What kind of arrows do you shoot?

JR3

living in Henderson NV
#2
I'm just starting to get back into target archery.

When I shot a compound I used store bought aluminum Easton XX75 2117 Game Getter arrows. Plastic vanes. 100 gr field points

Still have some arrows. I'll start with them with my 33# recurve.
 

Dusty

Obsessed Member
Forum Supporter
#3
I just buy the cheapest carbon arrows on the shelf at bass pro. I have had great luck for Me and my Kids. Plastic fletching. I just buy the arrow that matches my draw length and pull. The diagram on the back of the box helps, or just ask someone behind the counter. They will trim and glue them for You. Or I go to Impact Archery, on Dean Marten. Local Mom and Pop type shop.
 

icode

Obsessed Member
#4
I've got some Beman carbon arrows and they have (what looks like) 2" vanes. I've seen other arrows with longer vanes, up to 5" I think. Is there a benefit to the bigger/longer vanes?
 

Dusty

Obsessed Member
Forum Supporter
#5
I think it's preference, but not positive. I have 2 in fletching on my arrows. I shot good groups. Sorry I can't be of more help to you.

Sent from my XT1585 using Tapatalk
 
#10
I use the Sportsmans Warehouse- Vital Impact 340's. Trimmed for my DL. I remove the factory fletching. I add my own reflective wrap and put on 2" Blazers in bright Green and Orange.

It was good enough for my antelope last year at 60 yards.
 

icode

Obsessed Member
#11
I use the Sportsmans Warehouse- Vital Impact 340's. Trimmed for my DL. I remove the factory fletching. I add my own reflective wrap and put on 2" Blazers in bright Green and Orange.

It was good enough for my antelope last year at 60 yards.
Very cool. Why don't you purchase just the shafts so that you don't have to remove the factory fletching? Wouldn't that save you time and money? Also, what steps do you take to remove the fletching?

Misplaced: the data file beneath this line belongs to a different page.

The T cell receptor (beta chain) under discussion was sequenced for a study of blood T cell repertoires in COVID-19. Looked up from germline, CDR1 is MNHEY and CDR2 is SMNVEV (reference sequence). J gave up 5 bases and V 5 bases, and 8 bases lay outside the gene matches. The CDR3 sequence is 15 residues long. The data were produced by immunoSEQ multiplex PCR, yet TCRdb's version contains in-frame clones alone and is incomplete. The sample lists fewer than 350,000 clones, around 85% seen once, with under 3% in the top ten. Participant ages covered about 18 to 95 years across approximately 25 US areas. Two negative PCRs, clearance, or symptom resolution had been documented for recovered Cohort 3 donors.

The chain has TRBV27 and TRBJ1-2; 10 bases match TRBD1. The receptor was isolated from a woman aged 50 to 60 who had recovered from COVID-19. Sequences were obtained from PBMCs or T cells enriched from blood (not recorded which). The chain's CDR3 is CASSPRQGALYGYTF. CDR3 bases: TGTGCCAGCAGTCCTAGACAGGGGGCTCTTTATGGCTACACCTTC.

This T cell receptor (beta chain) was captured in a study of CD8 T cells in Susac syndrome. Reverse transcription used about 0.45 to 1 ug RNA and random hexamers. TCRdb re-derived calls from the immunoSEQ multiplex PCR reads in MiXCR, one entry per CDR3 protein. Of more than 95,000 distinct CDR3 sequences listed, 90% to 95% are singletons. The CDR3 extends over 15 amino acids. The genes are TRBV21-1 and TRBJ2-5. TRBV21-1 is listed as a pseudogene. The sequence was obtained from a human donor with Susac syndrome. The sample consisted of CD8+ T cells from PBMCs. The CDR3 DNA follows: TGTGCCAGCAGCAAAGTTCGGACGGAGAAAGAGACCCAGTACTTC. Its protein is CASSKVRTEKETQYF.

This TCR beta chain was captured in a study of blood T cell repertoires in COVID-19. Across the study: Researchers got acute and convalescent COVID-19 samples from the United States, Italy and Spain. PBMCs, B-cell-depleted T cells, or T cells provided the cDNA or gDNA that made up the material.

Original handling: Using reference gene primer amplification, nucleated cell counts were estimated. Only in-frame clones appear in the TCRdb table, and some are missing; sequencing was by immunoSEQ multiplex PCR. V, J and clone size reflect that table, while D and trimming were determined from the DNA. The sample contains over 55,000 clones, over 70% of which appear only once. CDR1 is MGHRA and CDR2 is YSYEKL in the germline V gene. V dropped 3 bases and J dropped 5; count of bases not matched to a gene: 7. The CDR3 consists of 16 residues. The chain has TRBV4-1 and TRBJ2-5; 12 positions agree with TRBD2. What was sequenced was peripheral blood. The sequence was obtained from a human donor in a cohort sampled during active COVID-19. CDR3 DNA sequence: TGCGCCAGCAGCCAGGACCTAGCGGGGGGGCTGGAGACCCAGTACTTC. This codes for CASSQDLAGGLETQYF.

Last edited:
#12
Very cool. Why don't you purchase just the shafts so that you don't have to remove the factory fletching? Wouldn't that save you time and money? Also, what steps do you take to remove the fletching?
With a little bit of work, I can make these cheap arrows have the same specs as very expensive arrows.

I carefully cut off the factory fletching with a razor, also removing any remaining glue.

Out of the box these arrows have .002-.005" of total runout.

I'll put them in my arrow spinner and measure in several places with my dial indicator where the most runout is occuring.

Then I'll cut my arrows to length removing the end with the most runout (that's why I can't leave the fletching on). I can usually get these down to .002" or less in every batch.

I'll square up the ends and check for consistent weight.

Lastly, I'll add my reflective wrap and fletching.

Wraps are easy to remove if you fletching gets jacked up from a pass through a target, or hopefully an animal.
 

icode

Obsessed Member
#14
With a little bit of work, I can make these cheap arrows have the same specs as very expensive arrows.

I carefully cut off the factory fletching with a razor, also removing any remaining glue.

Out of the box these arrows have .002-.005" of total runout.

I'll put them in my arrow spinner and measure in several places with my dial indicator where the most runout is occuring.

Then I'll cut my arrows to length removing the end with the most runout (that's why I can't leave the fletching on). I can usually get these down to .002" or less in every batch.

I'll square up the ends and check for consistent weight.

Lastly, I'll add my reflective wrap and fletching.

Wraps are easy to remove if you fletching gets jacked up from a pass through a target, or hopefully an animal.
Thanks man, that's exactly the kind of info I was hoping for!
 

Ron_O

Cave Dweller
#17
Back in the days when I was shooting and bowhunting a lot, I used the Easton metal shafts but we didn't use (or have available?) solid plastic fletchings. They were imitation feathers and that seemed like a good structure. Seems like if the solid plastic ones bent due to heat or impact they'd make the arrows err in flight under some conditions.

But one thing I noted was that when lofting arrows at game in the field with hunting broadheads, they seemed to float more than the field tips I practiced with. The broadheads seemed to act as wings on the front of the arrow. I began practicing with blunt practice broadheads for just that reason, though they can be tough to remove from targets.
 
#18
My hunting arrow is as follows:

Brand: Beman
Model: Defender Elite (9.3 GPI)
Length: 29" (carbon to carbon)
Spine: 300
Fletching: Blazer Vane
Insert: 75 grain brass
Broadhead: Swhacker (for practice, I use a plain-jane 100 grain field tip)
Total arrow weight: 480 grains

I love a heavy arrow with a decently high FOC. It shoots accurately for me and bucks the wind very well. I'm thinking of switching to a micro-diameter arrow (4mm), but perhaps I should just leave well enough alone and not try to fix things that ain't broke. :)